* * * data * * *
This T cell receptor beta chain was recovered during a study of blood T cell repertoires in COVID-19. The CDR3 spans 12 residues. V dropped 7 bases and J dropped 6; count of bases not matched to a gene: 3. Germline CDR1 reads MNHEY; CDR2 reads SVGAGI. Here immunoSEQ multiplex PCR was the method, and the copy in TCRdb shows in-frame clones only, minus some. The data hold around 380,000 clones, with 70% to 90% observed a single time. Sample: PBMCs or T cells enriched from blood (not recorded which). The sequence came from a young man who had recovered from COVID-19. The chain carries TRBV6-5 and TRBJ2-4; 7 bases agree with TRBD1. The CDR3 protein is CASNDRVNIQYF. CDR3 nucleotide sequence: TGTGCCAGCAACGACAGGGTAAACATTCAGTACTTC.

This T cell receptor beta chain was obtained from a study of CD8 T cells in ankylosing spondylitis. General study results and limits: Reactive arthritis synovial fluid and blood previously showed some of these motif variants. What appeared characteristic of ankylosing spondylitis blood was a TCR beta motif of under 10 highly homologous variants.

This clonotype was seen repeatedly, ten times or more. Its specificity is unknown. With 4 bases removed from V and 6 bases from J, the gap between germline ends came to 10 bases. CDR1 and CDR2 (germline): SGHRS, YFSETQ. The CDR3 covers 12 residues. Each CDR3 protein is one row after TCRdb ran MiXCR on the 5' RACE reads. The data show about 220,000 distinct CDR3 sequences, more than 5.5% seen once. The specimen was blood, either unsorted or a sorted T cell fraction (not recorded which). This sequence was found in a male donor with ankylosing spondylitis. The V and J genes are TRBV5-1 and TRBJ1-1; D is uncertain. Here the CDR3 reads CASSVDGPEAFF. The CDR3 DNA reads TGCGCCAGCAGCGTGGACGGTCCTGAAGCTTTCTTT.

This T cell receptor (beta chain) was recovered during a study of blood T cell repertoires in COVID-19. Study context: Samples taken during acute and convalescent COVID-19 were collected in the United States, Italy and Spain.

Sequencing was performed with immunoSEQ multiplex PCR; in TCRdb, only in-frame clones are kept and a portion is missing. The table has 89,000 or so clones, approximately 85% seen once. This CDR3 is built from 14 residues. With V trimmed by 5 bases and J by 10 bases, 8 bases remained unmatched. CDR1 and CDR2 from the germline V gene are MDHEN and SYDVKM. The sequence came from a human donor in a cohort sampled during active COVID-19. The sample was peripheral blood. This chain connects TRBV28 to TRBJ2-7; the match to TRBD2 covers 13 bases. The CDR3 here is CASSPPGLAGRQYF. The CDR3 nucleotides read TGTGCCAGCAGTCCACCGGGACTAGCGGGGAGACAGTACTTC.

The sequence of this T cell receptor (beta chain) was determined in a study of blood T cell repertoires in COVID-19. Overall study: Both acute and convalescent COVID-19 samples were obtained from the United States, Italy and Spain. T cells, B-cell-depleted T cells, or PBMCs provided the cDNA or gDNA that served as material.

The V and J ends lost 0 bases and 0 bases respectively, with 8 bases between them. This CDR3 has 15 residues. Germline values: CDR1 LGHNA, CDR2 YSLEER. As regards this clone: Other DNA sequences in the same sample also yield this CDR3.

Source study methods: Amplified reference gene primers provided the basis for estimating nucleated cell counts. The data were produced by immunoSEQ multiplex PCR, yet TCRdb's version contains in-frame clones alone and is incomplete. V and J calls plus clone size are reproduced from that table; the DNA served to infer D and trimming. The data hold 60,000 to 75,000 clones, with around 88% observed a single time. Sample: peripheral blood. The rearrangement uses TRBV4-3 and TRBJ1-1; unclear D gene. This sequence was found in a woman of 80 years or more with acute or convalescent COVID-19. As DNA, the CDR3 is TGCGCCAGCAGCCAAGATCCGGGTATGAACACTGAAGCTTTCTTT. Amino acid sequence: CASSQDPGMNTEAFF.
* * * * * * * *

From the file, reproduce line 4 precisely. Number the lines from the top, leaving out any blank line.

This T cell receptor (beta chain) was recovered during a study of blood T cell repertoires in COVID-19. Study context: Samples taken during acute and convalescent COVID-19 were collected in the United States, Italy and Spain.